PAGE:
by Maurice Power

Who funds the funders and why?

Article published in: Modern Law Magazine | Published in February 2017

As third-party litigation funding matures in the European market, investors are increasingly considering the attractions of backing the funders. It is increasingly becoming a partnership that is working for both sides, and the key to success for investors lies in working with teams that are able to originate and source cases – because there is plenty of capital queueing up to back the right opportunities.

The decision to litigate can be cost sensitive, particularly in the insolvency market, where the removal of the exemption from LAS PO for insolvency litigation means insolvency practitioners have nowhere to go. They would have to be able to budget for solicitors’ fees, legal disbursements and costly after-the-event insurance before pursuing an action. So, IPs have claims, but don’t have the money to pursue them.

Our funding partner at FLF is a private fund advised by Omni Partners. These investment funds are driven by low interest rates and a lack of access to capital, meaning the potential returns through litigation funding are attractive to investors. In our case, the real driver behind the fund’s interest is the uncorrelated nature of the returns, as these are not dependent on the economy or the state of the markets.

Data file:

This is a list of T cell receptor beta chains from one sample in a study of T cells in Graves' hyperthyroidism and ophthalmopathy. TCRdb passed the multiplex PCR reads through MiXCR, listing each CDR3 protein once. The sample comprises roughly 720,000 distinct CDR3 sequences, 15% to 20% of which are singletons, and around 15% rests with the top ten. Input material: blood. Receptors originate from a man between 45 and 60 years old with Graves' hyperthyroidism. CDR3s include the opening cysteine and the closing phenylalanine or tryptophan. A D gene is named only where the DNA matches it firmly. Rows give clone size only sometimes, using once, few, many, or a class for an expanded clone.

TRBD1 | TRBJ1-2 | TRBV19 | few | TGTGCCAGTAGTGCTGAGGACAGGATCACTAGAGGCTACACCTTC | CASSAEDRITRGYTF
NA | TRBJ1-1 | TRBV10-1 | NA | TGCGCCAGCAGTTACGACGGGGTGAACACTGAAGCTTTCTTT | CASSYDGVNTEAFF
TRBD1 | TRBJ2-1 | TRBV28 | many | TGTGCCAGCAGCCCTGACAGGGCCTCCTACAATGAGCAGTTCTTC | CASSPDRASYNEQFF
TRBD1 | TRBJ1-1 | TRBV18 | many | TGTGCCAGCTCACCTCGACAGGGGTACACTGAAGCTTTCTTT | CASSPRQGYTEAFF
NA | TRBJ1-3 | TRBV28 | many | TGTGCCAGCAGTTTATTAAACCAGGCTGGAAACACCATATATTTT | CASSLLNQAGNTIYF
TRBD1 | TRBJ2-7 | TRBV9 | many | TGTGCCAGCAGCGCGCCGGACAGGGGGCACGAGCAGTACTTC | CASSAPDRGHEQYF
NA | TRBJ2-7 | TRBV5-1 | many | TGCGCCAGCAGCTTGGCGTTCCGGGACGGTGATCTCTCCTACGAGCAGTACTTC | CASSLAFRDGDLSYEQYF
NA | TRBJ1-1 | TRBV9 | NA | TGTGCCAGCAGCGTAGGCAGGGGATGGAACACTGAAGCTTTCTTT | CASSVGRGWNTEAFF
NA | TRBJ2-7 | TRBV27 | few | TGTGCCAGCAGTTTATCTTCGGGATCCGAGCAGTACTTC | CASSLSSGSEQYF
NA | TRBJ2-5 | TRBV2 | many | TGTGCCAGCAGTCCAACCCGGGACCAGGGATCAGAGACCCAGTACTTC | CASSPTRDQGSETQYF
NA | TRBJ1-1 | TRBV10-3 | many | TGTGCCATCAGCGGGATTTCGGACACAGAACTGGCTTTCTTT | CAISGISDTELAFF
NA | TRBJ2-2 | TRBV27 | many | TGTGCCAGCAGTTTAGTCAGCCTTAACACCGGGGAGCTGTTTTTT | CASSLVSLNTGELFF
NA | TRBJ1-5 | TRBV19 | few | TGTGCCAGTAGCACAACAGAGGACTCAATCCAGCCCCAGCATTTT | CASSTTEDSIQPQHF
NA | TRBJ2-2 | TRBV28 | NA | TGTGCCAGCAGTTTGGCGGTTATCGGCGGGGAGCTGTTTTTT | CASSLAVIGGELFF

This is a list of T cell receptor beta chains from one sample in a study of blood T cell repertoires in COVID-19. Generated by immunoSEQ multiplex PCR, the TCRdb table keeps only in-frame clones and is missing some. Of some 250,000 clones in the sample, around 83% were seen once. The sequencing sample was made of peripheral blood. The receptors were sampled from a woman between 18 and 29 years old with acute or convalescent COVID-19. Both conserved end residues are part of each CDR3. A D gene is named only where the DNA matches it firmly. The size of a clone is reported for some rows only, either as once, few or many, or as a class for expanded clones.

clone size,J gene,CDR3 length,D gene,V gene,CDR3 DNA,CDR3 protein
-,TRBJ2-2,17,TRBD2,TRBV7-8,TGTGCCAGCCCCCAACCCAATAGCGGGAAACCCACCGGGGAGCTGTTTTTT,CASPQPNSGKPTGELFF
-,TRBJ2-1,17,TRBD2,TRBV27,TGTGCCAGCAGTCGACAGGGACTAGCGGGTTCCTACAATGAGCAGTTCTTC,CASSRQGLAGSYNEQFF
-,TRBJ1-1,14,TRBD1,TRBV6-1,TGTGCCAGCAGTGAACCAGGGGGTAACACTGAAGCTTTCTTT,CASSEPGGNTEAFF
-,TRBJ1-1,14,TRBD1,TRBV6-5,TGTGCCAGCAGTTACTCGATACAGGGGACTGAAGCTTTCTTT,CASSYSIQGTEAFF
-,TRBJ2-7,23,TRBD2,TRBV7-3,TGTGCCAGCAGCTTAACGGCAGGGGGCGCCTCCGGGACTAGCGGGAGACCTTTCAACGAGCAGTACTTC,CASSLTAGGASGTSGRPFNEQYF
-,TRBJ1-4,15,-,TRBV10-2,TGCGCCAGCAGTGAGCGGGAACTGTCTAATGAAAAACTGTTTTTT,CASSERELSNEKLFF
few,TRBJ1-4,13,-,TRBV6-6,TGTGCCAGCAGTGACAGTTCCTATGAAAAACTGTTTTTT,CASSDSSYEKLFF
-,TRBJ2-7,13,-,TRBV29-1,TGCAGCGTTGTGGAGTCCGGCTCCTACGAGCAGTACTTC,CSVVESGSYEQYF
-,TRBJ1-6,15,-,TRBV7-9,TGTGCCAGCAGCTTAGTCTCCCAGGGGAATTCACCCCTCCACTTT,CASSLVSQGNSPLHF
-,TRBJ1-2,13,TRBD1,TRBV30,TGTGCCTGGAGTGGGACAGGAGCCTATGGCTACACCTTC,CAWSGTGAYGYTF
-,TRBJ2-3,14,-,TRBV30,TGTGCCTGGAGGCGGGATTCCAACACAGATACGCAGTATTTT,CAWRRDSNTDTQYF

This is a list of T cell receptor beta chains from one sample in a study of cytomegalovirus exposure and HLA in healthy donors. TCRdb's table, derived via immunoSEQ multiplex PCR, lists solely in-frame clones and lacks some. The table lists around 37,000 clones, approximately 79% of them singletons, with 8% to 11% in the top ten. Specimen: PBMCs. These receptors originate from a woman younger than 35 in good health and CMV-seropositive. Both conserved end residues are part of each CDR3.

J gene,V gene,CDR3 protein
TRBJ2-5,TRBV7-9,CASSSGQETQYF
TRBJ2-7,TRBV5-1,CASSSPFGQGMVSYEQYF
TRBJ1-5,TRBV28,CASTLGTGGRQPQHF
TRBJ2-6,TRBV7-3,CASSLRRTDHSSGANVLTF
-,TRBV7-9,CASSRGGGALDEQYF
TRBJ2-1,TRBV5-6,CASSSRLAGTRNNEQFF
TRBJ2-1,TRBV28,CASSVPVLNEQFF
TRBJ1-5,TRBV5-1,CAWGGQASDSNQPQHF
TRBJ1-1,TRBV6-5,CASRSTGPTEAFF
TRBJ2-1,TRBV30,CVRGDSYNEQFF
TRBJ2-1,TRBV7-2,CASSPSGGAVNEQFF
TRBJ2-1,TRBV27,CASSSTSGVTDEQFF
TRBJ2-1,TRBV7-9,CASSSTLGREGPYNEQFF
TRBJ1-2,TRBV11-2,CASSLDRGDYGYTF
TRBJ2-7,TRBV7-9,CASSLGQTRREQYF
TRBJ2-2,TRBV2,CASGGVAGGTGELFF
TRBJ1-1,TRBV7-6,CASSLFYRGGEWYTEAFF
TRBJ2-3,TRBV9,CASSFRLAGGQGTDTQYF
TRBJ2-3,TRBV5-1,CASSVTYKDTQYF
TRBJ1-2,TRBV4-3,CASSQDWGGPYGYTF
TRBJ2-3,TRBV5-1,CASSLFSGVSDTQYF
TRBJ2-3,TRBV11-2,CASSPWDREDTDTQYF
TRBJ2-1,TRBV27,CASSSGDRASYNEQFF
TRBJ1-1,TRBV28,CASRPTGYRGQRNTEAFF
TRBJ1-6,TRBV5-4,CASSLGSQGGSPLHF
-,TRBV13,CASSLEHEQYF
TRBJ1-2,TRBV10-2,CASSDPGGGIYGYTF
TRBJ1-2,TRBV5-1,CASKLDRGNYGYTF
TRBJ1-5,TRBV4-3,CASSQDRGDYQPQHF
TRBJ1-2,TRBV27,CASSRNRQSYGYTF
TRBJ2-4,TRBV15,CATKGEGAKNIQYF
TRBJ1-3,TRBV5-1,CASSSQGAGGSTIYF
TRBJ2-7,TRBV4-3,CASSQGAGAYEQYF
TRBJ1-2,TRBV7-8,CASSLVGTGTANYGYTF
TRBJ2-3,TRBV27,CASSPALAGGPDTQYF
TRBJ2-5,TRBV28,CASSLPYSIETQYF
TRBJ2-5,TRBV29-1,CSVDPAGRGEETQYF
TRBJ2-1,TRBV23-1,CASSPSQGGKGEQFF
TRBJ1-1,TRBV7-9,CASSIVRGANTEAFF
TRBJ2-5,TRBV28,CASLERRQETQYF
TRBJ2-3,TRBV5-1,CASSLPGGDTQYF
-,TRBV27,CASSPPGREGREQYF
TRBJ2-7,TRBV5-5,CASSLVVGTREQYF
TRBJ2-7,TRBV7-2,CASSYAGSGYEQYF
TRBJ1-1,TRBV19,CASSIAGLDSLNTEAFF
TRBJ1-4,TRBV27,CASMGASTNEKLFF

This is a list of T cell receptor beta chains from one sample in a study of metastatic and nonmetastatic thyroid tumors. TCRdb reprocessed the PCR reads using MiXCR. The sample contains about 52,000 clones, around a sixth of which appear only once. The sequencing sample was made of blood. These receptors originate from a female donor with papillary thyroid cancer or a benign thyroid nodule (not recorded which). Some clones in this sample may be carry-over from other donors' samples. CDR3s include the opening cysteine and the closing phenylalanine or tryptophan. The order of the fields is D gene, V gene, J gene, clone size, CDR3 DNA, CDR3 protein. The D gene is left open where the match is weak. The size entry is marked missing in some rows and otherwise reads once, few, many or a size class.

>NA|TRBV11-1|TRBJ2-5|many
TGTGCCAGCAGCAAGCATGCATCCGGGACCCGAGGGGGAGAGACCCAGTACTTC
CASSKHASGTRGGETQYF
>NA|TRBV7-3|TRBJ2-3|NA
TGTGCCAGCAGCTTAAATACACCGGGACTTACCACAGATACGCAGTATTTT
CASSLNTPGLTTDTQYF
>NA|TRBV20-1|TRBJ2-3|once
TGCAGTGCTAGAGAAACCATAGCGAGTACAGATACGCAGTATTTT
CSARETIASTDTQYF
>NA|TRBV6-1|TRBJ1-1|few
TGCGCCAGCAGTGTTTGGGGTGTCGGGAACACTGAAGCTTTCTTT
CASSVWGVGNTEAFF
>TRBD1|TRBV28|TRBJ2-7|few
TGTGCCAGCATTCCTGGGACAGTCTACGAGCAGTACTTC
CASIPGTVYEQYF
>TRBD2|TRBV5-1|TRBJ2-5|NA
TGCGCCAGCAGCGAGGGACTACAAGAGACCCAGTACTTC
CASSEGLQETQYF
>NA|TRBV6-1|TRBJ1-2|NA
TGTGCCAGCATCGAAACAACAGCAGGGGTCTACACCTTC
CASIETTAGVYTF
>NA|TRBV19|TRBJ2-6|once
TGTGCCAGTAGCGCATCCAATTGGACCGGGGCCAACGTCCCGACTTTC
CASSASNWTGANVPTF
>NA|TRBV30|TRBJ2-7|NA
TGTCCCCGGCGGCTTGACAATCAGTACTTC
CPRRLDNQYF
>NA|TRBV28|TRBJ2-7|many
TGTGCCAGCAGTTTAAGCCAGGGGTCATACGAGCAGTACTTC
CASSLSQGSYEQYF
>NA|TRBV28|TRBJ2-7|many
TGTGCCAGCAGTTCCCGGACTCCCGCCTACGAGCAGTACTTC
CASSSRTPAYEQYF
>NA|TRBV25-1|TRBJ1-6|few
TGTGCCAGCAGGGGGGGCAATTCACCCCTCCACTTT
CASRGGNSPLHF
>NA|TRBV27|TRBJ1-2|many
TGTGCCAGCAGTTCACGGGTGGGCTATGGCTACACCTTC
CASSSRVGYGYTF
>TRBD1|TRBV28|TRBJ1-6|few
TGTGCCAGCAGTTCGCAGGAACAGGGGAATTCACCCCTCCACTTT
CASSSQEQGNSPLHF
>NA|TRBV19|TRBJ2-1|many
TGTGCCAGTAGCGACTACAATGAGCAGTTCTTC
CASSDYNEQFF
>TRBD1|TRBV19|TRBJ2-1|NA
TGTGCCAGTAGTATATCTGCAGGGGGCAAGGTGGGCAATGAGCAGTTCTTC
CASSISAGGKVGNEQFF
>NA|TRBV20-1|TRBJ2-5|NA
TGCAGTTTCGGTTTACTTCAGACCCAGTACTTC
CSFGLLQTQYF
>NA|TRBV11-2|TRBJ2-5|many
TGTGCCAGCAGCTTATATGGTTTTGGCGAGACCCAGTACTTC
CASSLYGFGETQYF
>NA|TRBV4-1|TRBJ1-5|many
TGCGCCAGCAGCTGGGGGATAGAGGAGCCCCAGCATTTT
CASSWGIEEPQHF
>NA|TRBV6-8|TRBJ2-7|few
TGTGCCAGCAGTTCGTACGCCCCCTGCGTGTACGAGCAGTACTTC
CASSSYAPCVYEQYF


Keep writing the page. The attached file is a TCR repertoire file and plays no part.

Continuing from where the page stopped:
Our funding partners see us as an attractive dynamic. The market is an example of one where simply having the access to capital shifts the odds of a successful outcome in your favour. The cost of litigation, particularly in the insolvency arena, is now so high that, very often, strong cases for reclaiming money are not taken forward, because no-one is willing to put up the cash. The fact that our partners have deep pockets and a proven appetite to provide funding reduces the risk at the outset.

Recent changes in legislation are designed to be investor-friendly, so we are going where the government wants our partners to go. Access to justice is what’s driving this, and the government wants third-party capital to come in to create a route to access justice.